The First Oklahoman President?
8:00 AM EDT on June 29, 2011
This week, Mary Fallin's BFF Michele Bachmann kicked off her attempt to become President of the United States in Waterloo, IA, a place known for successful campaigns.
The Representative from Minnesota normally would be off limits as subject matter for this blog, except it turns out she has ties to this state. In 1979, Oral Roberts University, in Tulsa, began an experiment of having a law program. Among the members of the inaugural class was a Michele Bachmann. Seven years later, ORU decided that it needed to refocus its energy toward evangelical education (also, the founder of the school was in danger of God calling him home around this time) and closed the law school. The final class of graduates included Michele Bachmann.
What is more Oklahoma than that? She went to a school founded by a televangelist, and took seven years to complete a two year degree program. It's amazing she returned to Minnesota instead of dominating this state's political landscape. Of course, had she stayed, she probably would have fallen into the background while competing with Jim Inhofe and Tom Coburn for wacky sound bites. As a Minnesotan, she was invited onto Hardball with Chris Matthews (no relation) where she made her splash on the national scene with this exchange:
Matthews: How many people in the Congress of the United States do you think are anti-American? You've already suspected Barack Obama, is he alone or are there others?
Bachmann: What I would say is that the news media should do a penetrating expose and take a look...I wish they would...I wish the American media would take a great look at the views of the people in Congress and find out are they pro-America, or anti-America. I think people would love to see an expose like that.
To her credit, she did stop short of calling for McCarthy Trials of her colleagues--instead outsourcing it to the media--but this was only one of the many things that will make her a fascinating candidate.
For instance, she looooooves Bush. George W., you sickos. Sure, lots of Republicans love that guy for unexplainable reasons. Unlike Bachmann, though, I doubt many of them would seize an opportunity to seduce him during the State of the Union address (pictured above).
Then, as founding mother of the Tea Party Caucus, Michele was tapped to give the post-State of the Union address rebuttal for that wing of the Republican Party. Perhaps overwhelmed at how her life had come full circle, or disappointed by having to turn down an opportunity to make out with Barack Obama, she had some technical difficulties:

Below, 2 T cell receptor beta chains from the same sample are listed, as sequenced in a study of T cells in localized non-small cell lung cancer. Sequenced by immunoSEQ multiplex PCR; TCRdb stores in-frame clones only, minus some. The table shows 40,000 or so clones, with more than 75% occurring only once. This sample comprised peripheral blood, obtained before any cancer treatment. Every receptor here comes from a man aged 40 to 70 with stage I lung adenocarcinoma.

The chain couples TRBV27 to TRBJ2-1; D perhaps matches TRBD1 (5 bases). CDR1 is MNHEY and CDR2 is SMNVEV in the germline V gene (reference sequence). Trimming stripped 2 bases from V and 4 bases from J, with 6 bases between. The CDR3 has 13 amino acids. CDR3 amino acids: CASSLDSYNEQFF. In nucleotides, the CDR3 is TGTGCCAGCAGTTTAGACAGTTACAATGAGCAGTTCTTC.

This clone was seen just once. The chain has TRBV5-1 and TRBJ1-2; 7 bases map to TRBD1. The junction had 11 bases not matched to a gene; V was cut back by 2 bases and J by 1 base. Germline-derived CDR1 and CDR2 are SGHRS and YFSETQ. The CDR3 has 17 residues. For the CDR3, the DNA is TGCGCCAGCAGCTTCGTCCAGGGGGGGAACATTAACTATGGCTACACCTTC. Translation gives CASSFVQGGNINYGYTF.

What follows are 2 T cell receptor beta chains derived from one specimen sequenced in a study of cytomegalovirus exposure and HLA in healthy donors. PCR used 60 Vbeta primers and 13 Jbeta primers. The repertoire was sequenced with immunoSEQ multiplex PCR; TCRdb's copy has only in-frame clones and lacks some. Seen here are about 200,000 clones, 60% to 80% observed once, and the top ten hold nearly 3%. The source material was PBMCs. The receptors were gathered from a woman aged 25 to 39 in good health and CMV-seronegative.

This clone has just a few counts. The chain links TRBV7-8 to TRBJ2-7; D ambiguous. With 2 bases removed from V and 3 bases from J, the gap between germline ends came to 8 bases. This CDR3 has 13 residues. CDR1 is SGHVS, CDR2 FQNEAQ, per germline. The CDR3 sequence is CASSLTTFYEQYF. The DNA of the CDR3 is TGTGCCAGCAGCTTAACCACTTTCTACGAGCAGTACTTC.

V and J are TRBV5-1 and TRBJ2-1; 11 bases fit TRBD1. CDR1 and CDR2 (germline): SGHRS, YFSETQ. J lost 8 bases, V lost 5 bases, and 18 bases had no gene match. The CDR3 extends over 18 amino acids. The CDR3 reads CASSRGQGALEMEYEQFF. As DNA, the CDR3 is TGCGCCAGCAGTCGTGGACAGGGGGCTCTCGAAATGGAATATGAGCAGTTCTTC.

That's right, for the six-plus minutes she recited Tea Party talking points, she failed to look directly at the camera once. It was like she believed that light on the active camera was there to bother her eyes so she would look at the other one.
During the census, Bachmann led a charge to boycott answering any demographic questions on the questionaire "because the Constitution doesn't require any information beyond that." Of course, if that were true, how would the early census bureau have known who to count as only 3/5ths of a person?
Even early on, Bachmann has been a characterization of herself. She grew up a Democrat, but claims to have had the epiphany that she was a Republican when she read a book by Gore Vidal--written from the perspective of Aaron Burr, a man who eventually murdered the first Secretary of the Treasury--that she deemed anti-founding father. Of course, she now believes that John Quincy Adams (who was a week shy of his tenth birthday the day the Declaration of Independence was signed) was a member of that category, and that these were a group of men who worked tirelessly to end slavery.
Will Bachmann become the first female President and the first President with Oklahoma ties? Probably not. She is well liked by a fringe group of the Republican Party, but has little hope of endearing herself to the general population. So, if she does manage to make it to the general election, it will likely assure Barack Obama a second term.
In the meantime, though, she is bound to make the Republican primaries interesting. Already, she has inadvertently compared her spirit with that of fellow Waterloo clown John Wayne Gacy, a serial killer, thinking it was Cowboy actor John Wayne who shared her home town. Odds are she will be a roller coaster ride of misspeakings, wild allegations, and contradictions (like being an anti-tax politician who began her legal career defending the IRS). It should be fun.
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